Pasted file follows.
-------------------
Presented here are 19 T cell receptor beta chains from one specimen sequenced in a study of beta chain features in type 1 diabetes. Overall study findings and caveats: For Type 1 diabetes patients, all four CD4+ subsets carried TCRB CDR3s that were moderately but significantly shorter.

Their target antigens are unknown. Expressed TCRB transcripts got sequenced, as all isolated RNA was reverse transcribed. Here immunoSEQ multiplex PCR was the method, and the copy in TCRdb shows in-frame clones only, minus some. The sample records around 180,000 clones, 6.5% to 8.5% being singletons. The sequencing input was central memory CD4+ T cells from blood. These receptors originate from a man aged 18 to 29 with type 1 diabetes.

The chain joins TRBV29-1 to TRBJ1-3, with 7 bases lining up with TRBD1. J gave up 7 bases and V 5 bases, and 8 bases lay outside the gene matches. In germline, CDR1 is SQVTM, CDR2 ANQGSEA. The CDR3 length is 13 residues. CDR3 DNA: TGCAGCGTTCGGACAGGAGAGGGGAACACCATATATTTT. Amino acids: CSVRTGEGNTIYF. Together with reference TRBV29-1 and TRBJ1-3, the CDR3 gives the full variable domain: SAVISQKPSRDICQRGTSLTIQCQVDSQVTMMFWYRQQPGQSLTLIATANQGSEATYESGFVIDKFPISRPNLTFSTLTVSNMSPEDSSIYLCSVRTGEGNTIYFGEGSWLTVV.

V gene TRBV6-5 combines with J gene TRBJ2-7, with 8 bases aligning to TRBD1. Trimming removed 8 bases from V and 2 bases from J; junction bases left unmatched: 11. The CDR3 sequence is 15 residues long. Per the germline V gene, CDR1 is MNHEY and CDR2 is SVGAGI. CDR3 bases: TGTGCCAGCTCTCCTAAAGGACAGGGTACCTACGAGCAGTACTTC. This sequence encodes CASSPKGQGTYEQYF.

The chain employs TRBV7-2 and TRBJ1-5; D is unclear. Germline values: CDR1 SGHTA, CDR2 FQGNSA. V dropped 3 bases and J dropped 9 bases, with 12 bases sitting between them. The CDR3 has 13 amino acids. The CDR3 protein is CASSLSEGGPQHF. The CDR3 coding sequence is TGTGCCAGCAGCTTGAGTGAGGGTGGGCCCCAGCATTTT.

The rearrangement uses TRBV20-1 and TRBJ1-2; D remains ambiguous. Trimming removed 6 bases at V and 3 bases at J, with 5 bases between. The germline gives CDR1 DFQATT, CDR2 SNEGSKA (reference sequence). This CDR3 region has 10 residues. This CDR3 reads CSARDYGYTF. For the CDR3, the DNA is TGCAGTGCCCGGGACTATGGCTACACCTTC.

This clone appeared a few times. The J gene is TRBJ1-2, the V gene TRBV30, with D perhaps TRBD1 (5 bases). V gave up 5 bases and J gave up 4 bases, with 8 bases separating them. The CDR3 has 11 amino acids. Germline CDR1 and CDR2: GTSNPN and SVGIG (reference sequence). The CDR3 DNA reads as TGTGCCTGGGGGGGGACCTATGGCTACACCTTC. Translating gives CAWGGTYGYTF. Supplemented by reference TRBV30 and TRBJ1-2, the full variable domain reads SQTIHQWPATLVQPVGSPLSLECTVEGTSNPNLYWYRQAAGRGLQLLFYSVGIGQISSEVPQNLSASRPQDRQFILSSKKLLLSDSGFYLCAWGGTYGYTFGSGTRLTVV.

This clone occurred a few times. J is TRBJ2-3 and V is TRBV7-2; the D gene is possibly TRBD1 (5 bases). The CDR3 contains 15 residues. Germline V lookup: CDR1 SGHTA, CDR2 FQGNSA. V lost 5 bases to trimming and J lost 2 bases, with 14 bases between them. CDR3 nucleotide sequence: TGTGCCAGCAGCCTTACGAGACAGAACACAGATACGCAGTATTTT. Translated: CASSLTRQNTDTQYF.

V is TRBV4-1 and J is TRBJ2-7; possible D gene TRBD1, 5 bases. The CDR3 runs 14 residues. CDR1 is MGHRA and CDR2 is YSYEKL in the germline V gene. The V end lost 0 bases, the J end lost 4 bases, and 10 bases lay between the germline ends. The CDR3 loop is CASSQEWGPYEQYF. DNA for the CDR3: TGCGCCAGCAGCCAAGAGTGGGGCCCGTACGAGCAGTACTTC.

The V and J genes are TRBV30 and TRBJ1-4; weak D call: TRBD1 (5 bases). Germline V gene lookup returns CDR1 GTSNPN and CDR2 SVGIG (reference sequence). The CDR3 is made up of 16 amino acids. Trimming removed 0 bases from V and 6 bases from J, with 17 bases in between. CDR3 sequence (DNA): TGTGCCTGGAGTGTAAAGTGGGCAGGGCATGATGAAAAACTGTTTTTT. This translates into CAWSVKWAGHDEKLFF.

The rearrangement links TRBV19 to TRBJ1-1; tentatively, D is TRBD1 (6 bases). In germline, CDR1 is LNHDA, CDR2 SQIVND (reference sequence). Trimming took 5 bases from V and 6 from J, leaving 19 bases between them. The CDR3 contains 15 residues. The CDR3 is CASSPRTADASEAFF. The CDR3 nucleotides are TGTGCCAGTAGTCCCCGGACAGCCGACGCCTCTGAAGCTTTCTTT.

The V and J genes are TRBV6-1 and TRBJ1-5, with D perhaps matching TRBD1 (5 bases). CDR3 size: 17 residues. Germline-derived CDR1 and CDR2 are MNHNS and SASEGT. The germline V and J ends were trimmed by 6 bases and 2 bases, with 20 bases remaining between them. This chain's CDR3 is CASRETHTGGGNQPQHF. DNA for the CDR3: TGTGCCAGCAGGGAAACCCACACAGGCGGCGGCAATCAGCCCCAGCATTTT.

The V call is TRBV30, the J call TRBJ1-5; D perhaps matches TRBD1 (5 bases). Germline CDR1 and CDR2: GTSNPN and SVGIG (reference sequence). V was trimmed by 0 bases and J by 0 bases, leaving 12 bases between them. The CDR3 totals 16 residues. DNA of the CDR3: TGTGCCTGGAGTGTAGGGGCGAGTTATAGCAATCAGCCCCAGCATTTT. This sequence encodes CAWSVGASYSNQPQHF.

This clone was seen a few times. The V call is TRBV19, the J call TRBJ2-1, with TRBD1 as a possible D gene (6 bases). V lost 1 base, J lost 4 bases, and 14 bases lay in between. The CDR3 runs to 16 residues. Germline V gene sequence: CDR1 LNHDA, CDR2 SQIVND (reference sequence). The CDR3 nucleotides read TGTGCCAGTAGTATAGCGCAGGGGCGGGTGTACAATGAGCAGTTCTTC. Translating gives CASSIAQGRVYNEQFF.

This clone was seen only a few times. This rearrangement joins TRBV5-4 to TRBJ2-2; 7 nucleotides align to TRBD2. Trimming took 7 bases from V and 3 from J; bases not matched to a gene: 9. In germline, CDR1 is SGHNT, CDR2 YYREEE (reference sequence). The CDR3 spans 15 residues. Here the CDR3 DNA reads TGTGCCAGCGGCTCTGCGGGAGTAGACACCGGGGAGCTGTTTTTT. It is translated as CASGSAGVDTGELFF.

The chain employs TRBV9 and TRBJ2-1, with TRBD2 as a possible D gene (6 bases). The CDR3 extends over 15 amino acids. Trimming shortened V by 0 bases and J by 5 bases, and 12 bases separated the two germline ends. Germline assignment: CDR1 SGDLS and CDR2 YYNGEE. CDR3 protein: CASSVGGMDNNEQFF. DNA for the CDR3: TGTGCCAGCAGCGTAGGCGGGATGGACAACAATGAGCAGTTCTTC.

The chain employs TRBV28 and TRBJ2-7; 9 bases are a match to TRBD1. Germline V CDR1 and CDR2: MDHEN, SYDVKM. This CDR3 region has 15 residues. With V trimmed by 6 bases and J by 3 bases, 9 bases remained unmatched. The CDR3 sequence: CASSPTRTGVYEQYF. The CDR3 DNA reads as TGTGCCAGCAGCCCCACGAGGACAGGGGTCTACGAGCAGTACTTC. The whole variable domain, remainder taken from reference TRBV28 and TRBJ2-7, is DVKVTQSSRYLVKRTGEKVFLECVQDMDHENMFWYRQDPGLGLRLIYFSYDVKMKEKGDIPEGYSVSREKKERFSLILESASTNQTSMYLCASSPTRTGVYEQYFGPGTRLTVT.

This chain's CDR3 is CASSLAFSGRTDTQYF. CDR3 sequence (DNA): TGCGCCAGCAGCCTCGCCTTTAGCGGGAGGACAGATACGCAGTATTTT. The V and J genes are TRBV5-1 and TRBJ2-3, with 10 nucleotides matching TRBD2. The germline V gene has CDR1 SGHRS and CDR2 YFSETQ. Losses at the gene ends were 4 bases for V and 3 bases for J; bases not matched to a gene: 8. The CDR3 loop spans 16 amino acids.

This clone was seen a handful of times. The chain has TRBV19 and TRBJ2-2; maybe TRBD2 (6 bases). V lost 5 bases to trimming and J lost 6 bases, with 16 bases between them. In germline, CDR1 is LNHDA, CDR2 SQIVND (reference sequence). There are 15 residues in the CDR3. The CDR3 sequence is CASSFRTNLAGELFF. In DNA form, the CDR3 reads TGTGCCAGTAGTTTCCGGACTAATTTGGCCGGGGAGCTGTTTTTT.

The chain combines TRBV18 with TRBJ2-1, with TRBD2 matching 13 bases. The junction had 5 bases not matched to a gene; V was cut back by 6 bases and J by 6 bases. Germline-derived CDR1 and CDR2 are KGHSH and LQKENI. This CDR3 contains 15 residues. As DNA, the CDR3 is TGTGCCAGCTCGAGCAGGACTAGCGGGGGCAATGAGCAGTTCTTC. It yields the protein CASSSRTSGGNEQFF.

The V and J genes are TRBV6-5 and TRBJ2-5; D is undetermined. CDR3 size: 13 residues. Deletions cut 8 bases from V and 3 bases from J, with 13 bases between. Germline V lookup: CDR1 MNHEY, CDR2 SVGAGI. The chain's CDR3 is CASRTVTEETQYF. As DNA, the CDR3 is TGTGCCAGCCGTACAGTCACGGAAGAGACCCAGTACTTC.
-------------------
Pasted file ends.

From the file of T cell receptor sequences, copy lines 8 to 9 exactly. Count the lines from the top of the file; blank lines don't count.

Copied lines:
This clone occurred a few times. J is TRBJ2-3 and V is TRBV7-2; the D gene is possibly TRBD1 (5 bases). The CDR3 contains 15 residues. Germline V lookup: CDR1 SGHTA, CDR2 FQGNSA. V lost 5 bases to trimming and J lost 2 bases, with 14 bases between them. CDR3 nucleotide sequence: TGTGCCAGCAGCCTTACGAGACAGAACACAGATACGCAGTATTTT. Translated: CASSLTRQNTDTQYF.

V is TRBV4-1 and J is TRBJ2-7; possible D gene TRBD1, 5 bases. The CDR3 runs 14 residues. CDR1 is MGHRA and CDR2 is YSYEKL in the germline V gene. The V end lost 0 bases, the J end lost 4 bases, and 10 bases lay between the germline ends. The CDR3 loop is CASSQEWGPYEQYF. DNA for the CDR3: TGCGCCAGCAGCCAAGAGTGGGGCCCGTACGAGCAGTACTTC.